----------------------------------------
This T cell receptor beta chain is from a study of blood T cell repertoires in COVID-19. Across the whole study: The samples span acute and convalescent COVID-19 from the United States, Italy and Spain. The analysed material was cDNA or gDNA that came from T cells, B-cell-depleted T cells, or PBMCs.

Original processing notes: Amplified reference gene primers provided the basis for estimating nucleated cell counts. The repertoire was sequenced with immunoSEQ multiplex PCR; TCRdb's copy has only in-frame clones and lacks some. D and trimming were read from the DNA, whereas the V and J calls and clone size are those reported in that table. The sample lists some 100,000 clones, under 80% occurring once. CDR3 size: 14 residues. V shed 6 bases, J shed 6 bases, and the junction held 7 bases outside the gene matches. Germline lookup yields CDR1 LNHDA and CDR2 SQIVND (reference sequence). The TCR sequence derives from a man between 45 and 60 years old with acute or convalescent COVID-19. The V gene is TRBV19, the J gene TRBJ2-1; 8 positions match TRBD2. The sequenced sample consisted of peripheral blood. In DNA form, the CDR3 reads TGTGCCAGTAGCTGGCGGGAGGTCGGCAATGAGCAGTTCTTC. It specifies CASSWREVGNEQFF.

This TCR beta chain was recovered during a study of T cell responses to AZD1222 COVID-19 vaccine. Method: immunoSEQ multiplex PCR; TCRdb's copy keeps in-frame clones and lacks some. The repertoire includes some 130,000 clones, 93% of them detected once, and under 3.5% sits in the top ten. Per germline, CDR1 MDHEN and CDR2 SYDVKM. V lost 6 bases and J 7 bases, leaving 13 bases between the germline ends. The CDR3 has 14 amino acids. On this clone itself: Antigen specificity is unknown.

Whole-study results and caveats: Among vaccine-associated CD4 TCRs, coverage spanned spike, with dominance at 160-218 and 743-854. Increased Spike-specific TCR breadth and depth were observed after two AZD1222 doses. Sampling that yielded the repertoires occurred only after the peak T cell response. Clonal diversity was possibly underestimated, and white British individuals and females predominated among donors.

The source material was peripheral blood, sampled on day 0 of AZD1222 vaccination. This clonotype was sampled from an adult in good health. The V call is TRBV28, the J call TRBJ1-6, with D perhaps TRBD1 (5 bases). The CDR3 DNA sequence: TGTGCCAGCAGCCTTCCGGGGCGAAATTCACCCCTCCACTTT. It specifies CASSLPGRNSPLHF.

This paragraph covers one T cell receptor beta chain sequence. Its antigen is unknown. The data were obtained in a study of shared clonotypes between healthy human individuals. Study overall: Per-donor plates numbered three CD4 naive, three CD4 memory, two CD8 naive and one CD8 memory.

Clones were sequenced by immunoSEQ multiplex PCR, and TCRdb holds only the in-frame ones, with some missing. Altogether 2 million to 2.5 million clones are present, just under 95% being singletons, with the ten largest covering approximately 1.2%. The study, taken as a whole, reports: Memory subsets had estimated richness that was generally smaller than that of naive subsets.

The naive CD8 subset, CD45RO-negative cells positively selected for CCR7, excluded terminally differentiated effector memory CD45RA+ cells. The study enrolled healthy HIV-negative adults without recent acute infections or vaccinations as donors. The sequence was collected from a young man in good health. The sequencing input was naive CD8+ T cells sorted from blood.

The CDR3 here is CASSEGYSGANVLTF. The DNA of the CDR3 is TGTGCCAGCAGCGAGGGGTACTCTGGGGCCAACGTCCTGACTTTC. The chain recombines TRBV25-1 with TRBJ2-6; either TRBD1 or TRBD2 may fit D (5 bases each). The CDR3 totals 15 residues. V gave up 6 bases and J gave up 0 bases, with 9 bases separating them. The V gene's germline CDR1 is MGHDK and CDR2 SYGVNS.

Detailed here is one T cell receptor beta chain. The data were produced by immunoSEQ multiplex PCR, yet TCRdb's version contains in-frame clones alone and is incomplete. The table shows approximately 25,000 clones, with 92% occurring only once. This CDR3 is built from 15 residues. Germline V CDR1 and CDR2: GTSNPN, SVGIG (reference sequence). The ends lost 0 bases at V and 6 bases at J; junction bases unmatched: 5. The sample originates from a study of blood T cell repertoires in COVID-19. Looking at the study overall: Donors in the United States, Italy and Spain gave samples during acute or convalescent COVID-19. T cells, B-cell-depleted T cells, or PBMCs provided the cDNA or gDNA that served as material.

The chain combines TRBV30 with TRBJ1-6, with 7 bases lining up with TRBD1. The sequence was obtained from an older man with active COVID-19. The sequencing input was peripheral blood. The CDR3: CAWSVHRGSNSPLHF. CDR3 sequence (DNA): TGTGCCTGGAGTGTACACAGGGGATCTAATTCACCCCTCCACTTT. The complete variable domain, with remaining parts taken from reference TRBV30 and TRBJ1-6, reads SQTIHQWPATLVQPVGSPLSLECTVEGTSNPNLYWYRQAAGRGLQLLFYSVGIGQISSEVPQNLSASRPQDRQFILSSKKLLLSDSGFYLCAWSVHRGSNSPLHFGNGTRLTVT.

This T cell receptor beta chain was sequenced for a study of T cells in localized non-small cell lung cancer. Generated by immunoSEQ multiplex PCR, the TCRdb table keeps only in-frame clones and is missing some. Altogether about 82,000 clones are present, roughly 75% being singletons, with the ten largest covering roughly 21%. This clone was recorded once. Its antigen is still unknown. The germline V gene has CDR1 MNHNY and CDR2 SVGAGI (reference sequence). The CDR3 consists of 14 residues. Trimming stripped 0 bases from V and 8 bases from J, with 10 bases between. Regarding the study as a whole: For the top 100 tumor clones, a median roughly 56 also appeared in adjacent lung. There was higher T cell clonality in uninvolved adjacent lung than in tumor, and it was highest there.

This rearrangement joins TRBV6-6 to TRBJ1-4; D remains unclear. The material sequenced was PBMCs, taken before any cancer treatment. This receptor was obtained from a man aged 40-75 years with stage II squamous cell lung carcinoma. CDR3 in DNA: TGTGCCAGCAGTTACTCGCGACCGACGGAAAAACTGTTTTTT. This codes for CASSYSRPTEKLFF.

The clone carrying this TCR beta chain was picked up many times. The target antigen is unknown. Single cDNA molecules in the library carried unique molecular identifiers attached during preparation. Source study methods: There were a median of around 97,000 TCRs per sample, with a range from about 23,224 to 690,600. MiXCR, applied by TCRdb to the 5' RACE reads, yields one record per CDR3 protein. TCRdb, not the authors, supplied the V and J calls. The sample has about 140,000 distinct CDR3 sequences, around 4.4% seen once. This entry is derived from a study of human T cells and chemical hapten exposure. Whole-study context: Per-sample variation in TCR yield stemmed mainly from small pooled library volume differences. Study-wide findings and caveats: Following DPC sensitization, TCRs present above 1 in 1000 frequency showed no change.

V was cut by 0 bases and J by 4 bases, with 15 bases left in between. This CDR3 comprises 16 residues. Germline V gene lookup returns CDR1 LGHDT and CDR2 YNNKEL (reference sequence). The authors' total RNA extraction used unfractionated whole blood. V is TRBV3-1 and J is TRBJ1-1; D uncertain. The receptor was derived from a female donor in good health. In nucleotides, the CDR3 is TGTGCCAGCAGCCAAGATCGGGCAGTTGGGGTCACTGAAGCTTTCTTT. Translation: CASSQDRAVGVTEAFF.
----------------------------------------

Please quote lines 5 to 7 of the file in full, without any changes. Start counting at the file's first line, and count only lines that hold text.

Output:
The source material was peripheral blood, sampled on day 0 of AZD1222 vaccination. This clonotype was sampled from an adult in good health. The V call is TRBV28, the J call TRBJ1-6, with D perhaps TRBD1 (5 bases). The CDR3 DNA sequence: TGTGCCAGCAGCCTTCCGGGGCGAAATTCACCCCTCCACTTT. It specifies CASSLPGRNSPLHF.

This paragraph covers one T cell receptor beta chain sequence. Its antigen is unknown. The data were obtained in a study of shared clonotypes between healthy human individuals. Study overall: Per-donor plates numbered three CD4 naive, three CD4 memory, two CD8 naive and one CD8 memory.

Clones were sequenced by immunoSEQ multiplex PCR, and TCRdb holds only the in-frame ones, with some missing. Altogether 2 million to 2.5 million clones are present, just under 95% being singletons, with the ten largest covering approximately 1.2%. The study, taken as a whole, reports: Memory subsets had estimated richness that was generally smaller than that of naive subsets.